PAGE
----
Bad Timing: A Sensual Obsession-attachment0

Bad Timing: A Sensual Obsession

Movie Information

In Brief: Brilliant filmmaking turns a fairly simple and utterly tawdry story into something approaching masterpiece status. Essentially, Bad Timing: A Sensual Obsession (1980) is the story of a "romance" that never should have happened between two people (played by Art Garfunkel and Theresa Russell) who never should have met. Nicolas Roeg — in his usual manner — presents the story as a nonlinear jigsaw puzzle of a movie where we can never be entirely sure when — or even if — we're seeing the truth. It's fairly unpleasant, but it's compelling.
Score:

Genre: Drama
Director: Nicolas Roeg (Don't Look Now)
Starring: Art Garfunkel, Theresa Russell, Harvey Keitel, Denholm Elliott, Daniel Massey, Dana Gillespie, William Hootkins
Rated: R

Despite the fact that not long ago some poll or other (it’s impossible to keep up with these things anymore) idiotically concluded that Nicolas Roeg’s Don’t Look Now (1973) was “the greatest British film ever made” (take that Michael Powell, Carol Reed, Alfred Hitchcock, David Lean, Richard Lester and Ken Russell), Roeg is just not a filmmaker much in favor these days. It’s hard to imagine now, but back in 1980 when Bad Timing: A Sensual Obsession came out it was a very big deal. The film was the talk of the film publications of the era. Not only was it Roeg’s first film since The Man Who Fell to Earth (1976), but it was the film widely perceived as the best shot to finally make Art Garfunkel a movie star. (After all, Roeg had gotten miraculous performances out of Mick Jagger and David Bowie.)

And then came the film itself—a grimly unpleasant story about two unlikable people in a bad relationship, all built around the question of whether or not the woman (Theresa Russell) will survive a suicide attempt that the man (Garfunkel) may or may not bear some responsibility. It’s essentially a deeply trashy story—one ultimately boasting a pretty high “ick” factor—made into an interesting cinematic experience by Roeg’s approach to the material in a non-linear manner as a kind of jigsaw puzzle where the line between truth and unreliable memory is blurred. Though hardly original to Roeg, it was the filmmaker’s favored approach. Interestingly, it originated with Richard Lester—most notably with Petulia (1968), a film that Roeg was the cinematographer on. (This can hardly be coincidental.) Bad Timing was never going to be a hit—it’s amazing anyone ever thought it might be—but it remains one of the most fascinating works of a generally underrated filmmaker.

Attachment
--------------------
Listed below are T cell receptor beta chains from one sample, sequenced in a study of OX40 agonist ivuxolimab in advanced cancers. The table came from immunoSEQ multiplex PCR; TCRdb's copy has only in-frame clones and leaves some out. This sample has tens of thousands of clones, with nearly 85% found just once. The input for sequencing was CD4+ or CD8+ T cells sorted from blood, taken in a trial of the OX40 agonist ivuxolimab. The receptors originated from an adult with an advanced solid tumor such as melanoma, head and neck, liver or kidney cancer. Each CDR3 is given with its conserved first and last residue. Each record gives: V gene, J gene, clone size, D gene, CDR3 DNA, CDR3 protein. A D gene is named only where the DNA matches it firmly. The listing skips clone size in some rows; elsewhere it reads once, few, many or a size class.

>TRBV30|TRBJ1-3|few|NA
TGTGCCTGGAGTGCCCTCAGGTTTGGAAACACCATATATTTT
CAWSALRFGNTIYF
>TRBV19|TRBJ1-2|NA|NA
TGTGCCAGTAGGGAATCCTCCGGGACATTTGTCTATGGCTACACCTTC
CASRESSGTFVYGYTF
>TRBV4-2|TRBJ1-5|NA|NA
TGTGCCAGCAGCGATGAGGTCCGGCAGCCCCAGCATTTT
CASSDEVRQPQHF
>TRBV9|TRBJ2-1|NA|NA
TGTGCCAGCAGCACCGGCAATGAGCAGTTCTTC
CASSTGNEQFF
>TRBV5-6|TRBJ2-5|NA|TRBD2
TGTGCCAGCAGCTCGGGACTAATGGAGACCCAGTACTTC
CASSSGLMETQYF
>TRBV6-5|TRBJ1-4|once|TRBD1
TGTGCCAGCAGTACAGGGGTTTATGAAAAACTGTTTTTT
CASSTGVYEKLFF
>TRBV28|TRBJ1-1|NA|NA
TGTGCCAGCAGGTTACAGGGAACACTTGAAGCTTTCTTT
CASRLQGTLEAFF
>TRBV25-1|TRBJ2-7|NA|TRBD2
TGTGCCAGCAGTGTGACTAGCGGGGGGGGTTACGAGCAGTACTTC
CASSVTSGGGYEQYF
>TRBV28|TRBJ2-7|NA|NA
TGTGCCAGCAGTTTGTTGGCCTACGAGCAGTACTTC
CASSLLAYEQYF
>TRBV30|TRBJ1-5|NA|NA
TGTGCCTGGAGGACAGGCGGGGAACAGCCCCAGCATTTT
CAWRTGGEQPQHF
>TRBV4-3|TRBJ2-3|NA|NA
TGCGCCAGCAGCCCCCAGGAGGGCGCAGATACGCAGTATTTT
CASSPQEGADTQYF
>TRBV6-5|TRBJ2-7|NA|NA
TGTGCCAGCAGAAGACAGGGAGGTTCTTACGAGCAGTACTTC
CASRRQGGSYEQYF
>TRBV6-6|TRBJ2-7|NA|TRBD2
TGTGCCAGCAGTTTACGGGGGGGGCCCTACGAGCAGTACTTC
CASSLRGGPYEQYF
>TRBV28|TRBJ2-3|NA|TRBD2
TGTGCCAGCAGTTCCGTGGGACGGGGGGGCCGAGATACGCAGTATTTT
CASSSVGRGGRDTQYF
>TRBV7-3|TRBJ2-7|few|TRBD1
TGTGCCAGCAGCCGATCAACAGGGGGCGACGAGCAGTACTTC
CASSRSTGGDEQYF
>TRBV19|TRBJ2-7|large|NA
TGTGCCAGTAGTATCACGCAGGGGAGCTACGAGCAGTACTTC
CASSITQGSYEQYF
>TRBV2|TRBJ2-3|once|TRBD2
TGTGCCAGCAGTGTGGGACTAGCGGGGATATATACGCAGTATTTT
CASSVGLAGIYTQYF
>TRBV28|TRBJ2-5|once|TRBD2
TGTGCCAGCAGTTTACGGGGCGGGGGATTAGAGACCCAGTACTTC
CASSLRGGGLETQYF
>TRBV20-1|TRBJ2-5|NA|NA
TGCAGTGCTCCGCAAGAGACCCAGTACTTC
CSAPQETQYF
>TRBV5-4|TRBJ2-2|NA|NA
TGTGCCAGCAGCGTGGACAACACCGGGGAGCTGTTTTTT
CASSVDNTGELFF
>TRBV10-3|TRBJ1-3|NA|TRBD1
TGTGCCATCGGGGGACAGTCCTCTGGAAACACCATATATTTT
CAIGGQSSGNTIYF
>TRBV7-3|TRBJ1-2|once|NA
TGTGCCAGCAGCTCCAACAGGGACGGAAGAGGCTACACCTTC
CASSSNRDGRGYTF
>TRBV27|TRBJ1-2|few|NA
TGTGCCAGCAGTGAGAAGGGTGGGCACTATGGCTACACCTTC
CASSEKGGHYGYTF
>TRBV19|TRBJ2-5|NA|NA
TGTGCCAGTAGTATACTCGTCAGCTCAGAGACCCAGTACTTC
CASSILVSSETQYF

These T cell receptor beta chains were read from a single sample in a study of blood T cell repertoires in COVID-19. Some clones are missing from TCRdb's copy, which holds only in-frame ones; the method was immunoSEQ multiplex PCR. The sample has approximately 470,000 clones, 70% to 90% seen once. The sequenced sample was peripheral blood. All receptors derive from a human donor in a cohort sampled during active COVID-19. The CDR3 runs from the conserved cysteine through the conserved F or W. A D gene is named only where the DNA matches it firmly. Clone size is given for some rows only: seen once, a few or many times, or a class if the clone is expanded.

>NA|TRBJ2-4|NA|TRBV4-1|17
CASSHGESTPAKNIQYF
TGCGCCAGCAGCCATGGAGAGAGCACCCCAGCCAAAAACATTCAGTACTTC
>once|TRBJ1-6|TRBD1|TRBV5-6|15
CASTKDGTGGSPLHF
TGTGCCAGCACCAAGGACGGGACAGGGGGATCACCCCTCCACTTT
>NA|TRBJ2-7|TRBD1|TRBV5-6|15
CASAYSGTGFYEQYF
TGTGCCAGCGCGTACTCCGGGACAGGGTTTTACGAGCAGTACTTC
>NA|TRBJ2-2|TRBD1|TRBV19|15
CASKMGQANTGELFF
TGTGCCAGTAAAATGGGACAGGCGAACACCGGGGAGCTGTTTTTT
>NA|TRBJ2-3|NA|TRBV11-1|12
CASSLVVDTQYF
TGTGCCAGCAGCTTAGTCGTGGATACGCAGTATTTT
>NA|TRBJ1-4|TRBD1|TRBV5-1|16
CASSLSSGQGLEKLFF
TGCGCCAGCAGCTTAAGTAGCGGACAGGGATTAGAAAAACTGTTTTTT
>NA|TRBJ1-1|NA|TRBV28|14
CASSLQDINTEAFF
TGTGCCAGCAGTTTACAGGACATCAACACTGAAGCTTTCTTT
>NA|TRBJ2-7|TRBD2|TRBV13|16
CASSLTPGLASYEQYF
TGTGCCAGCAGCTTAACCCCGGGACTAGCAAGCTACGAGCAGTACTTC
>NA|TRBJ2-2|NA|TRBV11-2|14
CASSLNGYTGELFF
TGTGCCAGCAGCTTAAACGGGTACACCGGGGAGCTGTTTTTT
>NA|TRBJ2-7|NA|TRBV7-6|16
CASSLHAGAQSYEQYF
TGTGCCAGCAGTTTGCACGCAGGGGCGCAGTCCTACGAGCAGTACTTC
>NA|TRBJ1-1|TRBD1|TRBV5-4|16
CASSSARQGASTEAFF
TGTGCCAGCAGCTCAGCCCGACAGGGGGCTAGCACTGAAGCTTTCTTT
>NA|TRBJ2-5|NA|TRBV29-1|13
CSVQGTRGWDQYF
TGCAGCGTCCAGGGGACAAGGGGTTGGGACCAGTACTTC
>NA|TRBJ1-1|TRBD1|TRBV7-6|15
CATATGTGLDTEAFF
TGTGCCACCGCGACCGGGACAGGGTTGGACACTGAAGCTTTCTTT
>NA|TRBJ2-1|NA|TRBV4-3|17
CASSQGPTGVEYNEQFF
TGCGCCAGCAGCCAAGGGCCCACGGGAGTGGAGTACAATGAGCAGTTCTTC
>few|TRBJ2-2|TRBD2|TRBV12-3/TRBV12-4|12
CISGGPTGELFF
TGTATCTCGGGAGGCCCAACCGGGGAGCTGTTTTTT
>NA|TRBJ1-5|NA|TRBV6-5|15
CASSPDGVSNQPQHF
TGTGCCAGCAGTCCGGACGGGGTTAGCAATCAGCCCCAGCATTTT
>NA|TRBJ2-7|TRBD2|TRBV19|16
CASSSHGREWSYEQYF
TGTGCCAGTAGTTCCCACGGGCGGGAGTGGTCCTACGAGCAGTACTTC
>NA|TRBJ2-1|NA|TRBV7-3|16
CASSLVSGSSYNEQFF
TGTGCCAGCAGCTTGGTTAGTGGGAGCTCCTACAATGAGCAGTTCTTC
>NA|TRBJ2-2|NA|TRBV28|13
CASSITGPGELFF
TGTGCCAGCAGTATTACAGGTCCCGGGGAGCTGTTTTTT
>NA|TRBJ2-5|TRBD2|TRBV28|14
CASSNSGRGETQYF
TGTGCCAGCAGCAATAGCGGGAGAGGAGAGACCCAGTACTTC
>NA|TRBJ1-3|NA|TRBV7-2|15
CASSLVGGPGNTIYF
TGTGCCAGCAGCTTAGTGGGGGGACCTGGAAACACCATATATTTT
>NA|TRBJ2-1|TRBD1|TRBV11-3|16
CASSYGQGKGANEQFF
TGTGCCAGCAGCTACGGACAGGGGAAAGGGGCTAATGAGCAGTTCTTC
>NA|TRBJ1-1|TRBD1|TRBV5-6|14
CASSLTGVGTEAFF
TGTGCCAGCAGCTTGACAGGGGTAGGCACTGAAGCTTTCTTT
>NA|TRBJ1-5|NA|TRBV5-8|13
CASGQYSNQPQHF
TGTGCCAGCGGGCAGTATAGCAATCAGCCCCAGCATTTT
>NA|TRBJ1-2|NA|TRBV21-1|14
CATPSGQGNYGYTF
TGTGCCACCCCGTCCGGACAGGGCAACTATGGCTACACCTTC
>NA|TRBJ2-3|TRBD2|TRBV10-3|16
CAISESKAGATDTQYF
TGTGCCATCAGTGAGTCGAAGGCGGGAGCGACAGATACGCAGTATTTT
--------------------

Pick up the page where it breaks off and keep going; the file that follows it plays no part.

Classic World Cinema by Courtyard Gallery will present Bad Timing: A Sensual Obsession Friday, Dec. 13, at 8 p.m. at Phil Mechanic Studios, 109 Roberts St., River Arts District (upstairs in the Railroad Library).  Info: 273-3332, www.ashevillecourtyard.com.

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About Ken Hanke
Head film critic for Mountain Xpress since December 2000. Author of books "Ken Russell's Films," "Charlie Chan at the Movies," "A Critical Guide to Horror Film Series," "Tim Burton: An Unauthorized Biography of the Filmmaker."

5 thoughts on “Bad Timing: A Sensual Obsession

  1. Me

    I like Roeg and its been awhile since ive seen this one, but i remember really hating this one.

  2. Me

    From what i remember it was just them fighting and arguing all the time.

  3. Ken Hanke

    No, that’s Who’s Afraid of Virginia Woolf or The Lion in Winter. There’s a bit more to this than that. I’m going to go out on a limb here and guess you’ve never been trapped in a poisonous relationship?

  4. Me

    I liked Who’s Afraid of Virginia Woolf, never seen The Lion of Winter. I remember thinking of the Garfunkel character, “dude just walk away, its not worth it”.

    “I’m going to go out on a limb here and guess you’ve never been trapped in a poisonous relationship?”

    No, not like that.

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